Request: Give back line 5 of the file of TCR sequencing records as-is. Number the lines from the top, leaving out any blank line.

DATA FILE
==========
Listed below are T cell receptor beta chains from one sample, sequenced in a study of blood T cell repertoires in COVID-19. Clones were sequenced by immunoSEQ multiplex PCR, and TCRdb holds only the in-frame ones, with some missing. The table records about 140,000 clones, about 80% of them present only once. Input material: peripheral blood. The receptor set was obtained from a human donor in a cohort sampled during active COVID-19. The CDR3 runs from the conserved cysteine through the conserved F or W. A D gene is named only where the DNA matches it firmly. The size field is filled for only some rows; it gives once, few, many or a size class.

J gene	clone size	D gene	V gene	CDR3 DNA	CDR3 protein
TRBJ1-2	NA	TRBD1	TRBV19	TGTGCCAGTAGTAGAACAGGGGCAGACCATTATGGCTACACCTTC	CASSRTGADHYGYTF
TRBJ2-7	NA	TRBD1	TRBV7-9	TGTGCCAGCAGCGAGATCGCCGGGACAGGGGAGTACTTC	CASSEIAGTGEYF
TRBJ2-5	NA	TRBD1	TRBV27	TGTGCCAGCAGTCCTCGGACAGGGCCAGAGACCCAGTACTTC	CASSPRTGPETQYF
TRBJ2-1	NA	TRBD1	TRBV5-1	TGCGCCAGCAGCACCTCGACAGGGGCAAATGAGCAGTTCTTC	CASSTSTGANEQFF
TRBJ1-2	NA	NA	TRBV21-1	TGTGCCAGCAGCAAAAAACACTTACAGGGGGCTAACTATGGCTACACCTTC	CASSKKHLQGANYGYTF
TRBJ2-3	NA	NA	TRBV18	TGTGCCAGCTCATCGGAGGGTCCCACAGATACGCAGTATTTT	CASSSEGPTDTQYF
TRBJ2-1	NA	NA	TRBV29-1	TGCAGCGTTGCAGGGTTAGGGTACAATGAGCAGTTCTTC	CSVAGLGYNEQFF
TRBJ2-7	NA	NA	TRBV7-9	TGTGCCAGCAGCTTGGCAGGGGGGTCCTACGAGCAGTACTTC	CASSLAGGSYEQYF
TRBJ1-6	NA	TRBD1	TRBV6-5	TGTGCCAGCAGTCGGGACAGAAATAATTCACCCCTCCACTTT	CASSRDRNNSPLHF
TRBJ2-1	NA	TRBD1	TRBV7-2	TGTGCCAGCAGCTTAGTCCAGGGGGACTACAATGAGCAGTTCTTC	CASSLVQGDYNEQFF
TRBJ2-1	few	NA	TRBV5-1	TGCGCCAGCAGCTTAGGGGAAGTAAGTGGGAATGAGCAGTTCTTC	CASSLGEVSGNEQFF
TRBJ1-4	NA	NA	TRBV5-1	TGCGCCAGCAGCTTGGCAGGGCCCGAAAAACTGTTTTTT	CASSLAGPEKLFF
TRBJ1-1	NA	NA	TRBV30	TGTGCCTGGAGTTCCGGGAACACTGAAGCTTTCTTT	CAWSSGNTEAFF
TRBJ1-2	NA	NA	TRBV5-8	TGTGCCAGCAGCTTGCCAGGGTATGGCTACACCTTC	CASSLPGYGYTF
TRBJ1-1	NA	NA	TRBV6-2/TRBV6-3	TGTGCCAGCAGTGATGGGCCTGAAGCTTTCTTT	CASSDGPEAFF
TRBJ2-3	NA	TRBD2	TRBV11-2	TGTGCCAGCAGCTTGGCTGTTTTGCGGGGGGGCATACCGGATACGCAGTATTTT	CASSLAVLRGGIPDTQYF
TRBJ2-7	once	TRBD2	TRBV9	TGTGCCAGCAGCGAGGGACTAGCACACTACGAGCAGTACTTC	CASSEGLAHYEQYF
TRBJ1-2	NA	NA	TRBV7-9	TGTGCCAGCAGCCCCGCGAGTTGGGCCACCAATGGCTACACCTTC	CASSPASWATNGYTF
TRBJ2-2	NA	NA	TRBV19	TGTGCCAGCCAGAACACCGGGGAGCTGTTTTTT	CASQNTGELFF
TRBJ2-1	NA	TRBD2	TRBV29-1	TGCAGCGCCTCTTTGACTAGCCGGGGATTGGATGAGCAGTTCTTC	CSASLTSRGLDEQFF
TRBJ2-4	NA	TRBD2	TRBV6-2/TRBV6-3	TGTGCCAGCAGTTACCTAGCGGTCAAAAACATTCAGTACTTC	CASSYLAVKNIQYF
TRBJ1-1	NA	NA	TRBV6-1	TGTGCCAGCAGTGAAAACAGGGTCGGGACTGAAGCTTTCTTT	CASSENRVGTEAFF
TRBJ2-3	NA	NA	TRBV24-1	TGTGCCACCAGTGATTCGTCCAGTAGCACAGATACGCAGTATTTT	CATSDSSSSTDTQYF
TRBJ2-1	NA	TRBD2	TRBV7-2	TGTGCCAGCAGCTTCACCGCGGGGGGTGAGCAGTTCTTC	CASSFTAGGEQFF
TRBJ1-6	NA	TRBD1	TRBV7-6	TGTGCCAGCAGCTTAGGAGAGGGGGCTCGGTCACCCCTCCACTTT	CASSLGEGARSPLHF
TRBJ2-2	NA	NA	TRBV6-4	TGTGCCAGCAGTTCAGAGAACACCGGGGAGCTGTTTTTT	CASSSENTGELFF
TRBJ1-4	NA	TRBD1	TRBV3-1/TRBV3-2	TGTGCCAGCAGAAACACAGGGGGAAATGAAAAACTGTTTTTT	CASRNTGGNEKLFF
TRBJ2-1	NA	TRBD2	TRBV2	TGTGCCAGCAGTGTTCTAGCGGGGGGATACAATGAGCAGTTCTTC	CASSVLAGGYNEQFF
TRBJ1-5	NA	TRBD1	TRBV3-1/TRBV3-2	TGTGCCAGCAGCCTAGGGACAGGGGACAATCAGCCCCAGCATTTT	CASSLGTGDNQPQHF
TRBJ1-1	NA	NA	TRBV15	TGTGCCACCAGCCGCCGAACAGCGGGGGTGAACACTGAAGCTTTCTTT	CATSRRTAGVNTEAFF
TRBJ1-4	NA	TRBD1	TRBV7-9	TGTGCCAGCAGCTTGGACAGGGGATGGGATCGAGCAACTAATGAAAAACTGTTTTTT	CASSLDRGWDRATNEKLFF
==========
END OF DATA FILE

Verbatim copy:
TRBJ2-5	NA	TRBD1	TRBV27	TGTGCCAGCAGTCCTCGGACAGGGCCAGAGACCCAGTACTTC	CASSPRTGPETQYF